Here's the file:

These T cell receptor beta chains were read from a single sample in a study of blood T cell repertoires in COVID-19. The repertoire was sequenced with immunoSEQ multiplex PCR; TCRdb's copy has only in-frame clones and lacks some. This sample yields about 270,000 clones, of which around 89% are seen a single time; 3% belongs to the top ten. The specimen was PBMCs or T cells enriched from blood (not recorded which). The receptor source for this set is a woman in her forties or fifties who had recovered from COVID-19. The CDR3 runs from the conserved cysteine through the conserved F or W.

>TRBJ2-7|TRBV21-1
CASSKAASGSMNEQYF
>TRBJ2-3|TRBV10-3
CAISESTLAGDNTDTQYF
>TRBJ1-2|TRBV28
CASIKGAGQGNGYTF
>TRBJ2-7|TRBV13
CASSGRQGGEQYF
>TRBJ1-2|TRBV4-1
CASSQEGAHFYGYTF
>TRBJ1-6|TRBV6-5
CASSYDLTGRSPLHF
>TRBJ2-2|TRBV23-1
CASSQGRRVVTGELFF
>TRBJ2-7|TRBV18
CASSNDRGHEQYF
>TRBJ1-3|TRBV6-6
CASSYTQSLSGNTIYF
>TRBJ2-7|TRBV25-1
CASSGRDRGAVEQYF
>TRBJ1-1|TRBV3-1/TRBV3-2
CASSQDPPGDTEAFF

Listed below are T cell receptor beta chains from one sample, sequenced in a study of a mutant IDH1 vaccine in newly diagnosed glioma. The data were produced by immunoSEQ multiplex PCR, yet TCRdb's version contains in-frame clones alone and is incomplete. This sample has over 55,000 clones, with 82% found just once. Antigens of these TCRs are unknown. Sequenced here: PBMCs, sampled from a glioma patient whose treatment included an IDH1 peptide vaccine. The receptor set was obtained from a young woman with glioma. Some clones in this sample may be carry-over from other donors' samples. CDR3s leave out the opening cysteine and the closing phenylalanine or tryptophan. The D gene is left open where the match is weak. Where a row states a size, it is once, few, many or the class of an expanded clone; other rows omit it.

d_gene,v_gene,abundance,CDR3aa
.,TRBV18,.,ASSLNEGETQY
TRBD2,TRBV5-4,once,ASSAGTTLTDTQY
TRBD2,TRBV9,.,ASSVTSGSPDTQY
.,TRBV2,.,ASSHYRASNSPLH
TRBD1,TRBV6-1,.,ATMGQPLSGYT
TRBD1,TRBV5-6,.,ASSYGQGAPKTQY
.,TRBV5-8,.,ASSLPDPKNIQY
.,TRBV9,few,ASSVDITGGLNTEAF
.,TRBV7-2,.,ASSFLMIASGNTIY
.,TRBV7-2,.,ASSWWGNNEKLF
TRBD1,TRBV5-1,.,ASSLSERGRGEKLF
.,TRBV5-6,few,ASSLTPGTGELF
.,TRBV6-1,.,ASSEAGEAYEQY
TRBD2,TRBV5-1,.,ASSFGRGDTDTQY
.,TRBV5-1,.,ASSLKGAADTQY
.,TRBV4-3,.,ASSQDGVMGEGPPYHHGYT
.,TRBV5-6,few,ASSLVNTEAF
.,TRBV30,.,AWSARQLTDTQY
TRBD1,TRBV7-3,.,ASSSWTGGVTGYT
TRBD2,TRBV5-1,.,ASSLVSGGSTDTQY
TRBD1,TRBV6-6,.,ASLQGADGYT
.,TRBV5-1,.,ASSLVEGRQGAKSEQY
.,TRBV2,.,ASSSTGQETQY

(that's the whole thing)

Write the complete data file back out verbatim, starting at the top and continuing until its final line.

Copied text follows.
These T cell receptor beta chains were read from a single sample in a study of blood T cell repertoires in COVID-19. The repertoire was sequenced with immunoSEQ multiplex PCR; TCRdb's copy has only in-frame clones and lacks some. This sample yields about 270,000 clones, of which around 89% are seen a single time; 3% belongs to the top ten. The specimen was PBMCs or T cells enriched from blood (not recorded which). The receptor source for this set is a woman in her forties or fifties who had recovered from COVID-19. The CDR3 runs from the conserved cysteine through the conserved F or W.

>TRBJ2-7|TRBV21-1
CASSKAASGSMNEQYF
>TRBJ2-3|TRBV10-3
CAISESTLAGDNTDTQYF
>TRBJ1-2|TRBV28
CASIKGAGQGNGYTF
>TRBJ2-7|TRBV13
CASSGRQGGEQYF
>TRBJ1-2|TRBV4-1
CASSQEGAHFYGYTF
>TRBJ1-6|TRBV6-5
CASSYDLTGRSPLHF
>TRBJ2-2|TRBV23-1
CASSQGRRVVTGELFF
>TRBJ2-7|TRBV18
CASSNDRGHEQYF
>TRBJ1-3|TRBV6-6
CASSYTQSLSGNTIYF
>TRBJ2-7|TRBV25-1
CASSGRDRGAVEQYF
>TRBJ1-1|TRBV3-1/TRBV3-2
CASSQDPPGDTEAFF

Listed below are T cell receptor beta chains from one sample, sequenced in a study of a mutant IDH1 vaccine in newly diagnosed glioma. The data were produced by immunoSEQ multiplex PCR, yet TCRdb's version contains in-frame clones alone and is incomplete. This sample has over 55,000 clones, with 82% found just once. Antigens of these TCRs are unknown. Sequenced here: PBMCs, sampled from a glioma patient whose treatment included an IDH1 peptide vaccine. The receptor set was obtained from a young woman with glioma. Some clones in this sample may be carry-over from other donors' samples. CDR3s leave out the opening cysteine and the closing phenylalanine or tryptophan. The D gene is left open where the match is weak. Where a row states a size, it is once, few, many or the class of an expanded clone; other rows omit it.

d_gene,v_gene,abundance,CDR3aa
.,TRBV18,.,ASSLNEGETQY
TRBD2,TRBV5-4,once,ASSAGTTLTDTQY
TRBD2,TRBV9,.,ASSVTSGSPDTQY
.,TRBV2,.,ASSHYRASNSPLH
TRBD1,TRBV6-1,.,ATMGQPLSGYT
TRBD1,TRBV5-6,.,ASSYGQGAPKTQY
.,TRBV5-8,.,ASSLPDPKNIQY
.,TRBV9,few,ASSVDITGGLNTEAF
.,TRBV7-2,.,ASSFLMIASGNTIY
.,TRBV7-2,.,ASSWWGNNEKLF
TRBD1,TRBV5-1,.,ASSLSERGRGEKLF
.,TRBV5-6,few,ASSLTPGTGELF
.,TRBV6-1,.,ASSEAGEAYEQY
TRBD2,TRBV5-1,.,ASSFGRGDTDTQY
.,TRBV5-1,.,ASSLKGAADTQY
.,TRBV4-3,.,ASSQDGVMGEGPPYHHGYT
.,TRBV5-6,few,ASSLVNTEAF
.,TRBV30,.,AWSARQLTDTQY
TRBD1,TRBV7-3,.,ASSSWTGGVTGYT
TRBD2,TRBV5-1,.,ASSLVSGGSTDTQY
TRBD1,TRBV6-6,.,ASLQGADGYT
.,TRBV5-1,.,ASSLVEGRQGAKSEQY
.,TRBV2,.,ASSSTGQETQY